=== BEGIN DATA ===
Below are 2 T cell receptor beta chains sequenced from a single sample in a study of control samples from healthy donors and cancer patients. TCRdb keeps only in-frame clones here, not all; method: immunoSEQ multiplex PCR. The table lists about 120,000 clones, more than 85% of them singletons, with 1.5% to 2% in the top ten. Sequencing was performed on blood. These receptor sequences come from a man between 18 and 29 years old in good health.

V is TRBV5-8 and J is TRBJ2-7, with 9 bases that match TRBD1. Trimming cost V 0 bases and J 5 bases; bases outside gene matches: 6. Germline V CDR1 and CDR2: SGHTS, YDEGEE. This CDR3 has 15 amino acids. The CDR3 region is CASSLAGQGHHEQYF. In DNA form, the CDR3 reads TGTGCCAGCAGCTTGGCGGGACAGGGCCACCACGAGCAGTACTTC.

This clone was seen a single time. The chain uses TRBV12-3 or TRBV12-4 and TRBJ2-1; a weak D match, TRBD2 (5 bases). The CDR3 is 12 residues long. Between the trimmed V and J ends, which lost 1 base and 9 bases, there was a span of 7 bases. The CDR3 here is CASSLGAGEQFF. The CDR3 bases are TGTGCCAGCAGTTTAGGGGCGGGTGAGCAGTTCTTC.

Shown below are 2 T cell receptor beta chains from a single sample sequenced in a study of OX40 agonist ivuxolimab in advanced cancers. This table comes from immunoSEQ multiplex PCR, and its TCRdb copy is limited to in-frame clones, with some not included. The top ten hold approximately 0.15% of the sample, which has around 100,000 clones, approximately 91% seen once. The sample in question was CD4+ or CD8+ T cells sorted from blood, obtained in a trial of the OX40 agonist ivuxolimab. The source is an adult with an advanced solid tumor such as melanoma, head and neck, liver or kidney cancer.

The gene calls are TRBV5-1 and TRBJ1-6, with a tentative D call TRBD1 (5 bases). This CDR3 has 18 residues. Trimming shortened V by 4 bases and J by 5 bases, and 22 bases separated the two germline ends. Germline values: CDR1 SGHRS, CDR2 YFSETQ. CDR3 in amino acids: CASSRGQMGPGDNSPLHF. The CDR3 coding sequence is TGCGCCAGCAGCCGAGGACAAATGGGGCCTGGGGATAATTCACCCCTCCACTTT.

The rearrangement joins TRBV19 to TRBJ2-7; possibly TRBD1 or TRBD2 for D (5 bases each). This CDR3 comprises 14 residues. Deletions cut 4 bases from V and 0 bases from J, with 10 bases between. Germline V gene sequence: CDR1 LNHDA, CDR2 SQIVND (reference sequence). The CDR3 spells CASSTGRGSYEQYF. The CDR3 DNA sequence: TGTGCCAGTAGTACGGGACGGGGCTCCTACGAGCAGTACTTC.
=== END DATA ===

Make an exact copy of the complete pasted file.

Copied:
Below are 2 T cell receptor beta chains sequenced from a single sample in a study of control samples from healthy donors and cancer patients. TCRdb keeps only in-frame clones here, not all; method: immunoSEQ multiplex PCR. The table lists about 120,000 clones, more than 85% of them singletons, with 1.5% to 2% in the top ten. Sequencing was performed on blood. These receptor sequences come from a man between 18 and 29 years old in good health.

V is TRBV5-8 and J is TRBJ2-7, with 9 bases that match TRBD1. Trimming cost V 0 bases and J 5 bases; bases outside gene matches: 6. Germline V CDR1 and CDR2: SGHTS, YDEGEE. This CDR3 has 15 amino acids. The CDR3 region is CASSLAGQGHHEQYF. In DNA form, the CDR3 reads TGTGCCAGCAGCTTGGCGGGACAGGGCCACCACGAGCAGTACTTC.

This clone was seen a single time. The chain uses TRBV12-3 or TRBV12-4 and TRBJ2-1; a weak D match, TRBD2 (5 bases). The CDR3 is 12 residues long. Between the trimmed V and J ends, which lost 1 base and 9 bases, there was a span of 7 bases. The CDR3 here is CASSLGAGEQFF. The CDR3 bases are TGTGCCAGCAGTTTAGGGGCGGGTGAGCAGTTCTTC.

Shown below are 2 T cell receptor beta chains from a single sample sequenced in a study of OX40 agonist ivuxolimab in advanced cancers. This table comes from immunoSEQ multiplex PCR, and its TCRdb copy is limited to in-frame clones, with some not included. The top ten hold approximately 0.15% of the sample, which has around 100,000 clones, approximately 91% seen once. The sample in question was CD4+ or CD8+ T cells sorted from blood, obtained in a trial of the OX40 agonist ivuxolimab. The source is an adult with an advanced solid tumor such as melanoma, head and neck, liver or kidney cancer.

The gene calls are TRBV5-1 and TRBJ1-6, with a tentative D call TRBD1 (5 bases). This CDR3 has 18 residues. Trimming shortened V by 4 bases and J by 5 bases, and 22 bases separated the two germline ends. Germline values: CDR1 SGHRS, CDR2 YFSETQ. CDR3 in amino acids: CASSRGQMGPGDNSPLHF. The CDR3 coding sequence is TGCGCCAGCAGCCGAGGACAAATGGGGCCTGGGGATAATTCACCCCTCCACTTT.

The rearrangement joins TRBV19 to TRBJ2-7; possibly TRBD1 or TRBD2 for D (5 bases each). This CDR3 comprises 14 residues. Deletions cut 4 bases from V and 0 bases from J, with 10 bases between. Germline V gene sequence: CDR1 LNHDA, CDR2 SQIVND (reference sequence). The CDR3 spells CASSTGRGSYEQYF. The CDR3 DNA sequence: TGTGCCAGTAGTACGGGACGGGGCTCCTACGAGCAGTACTTC.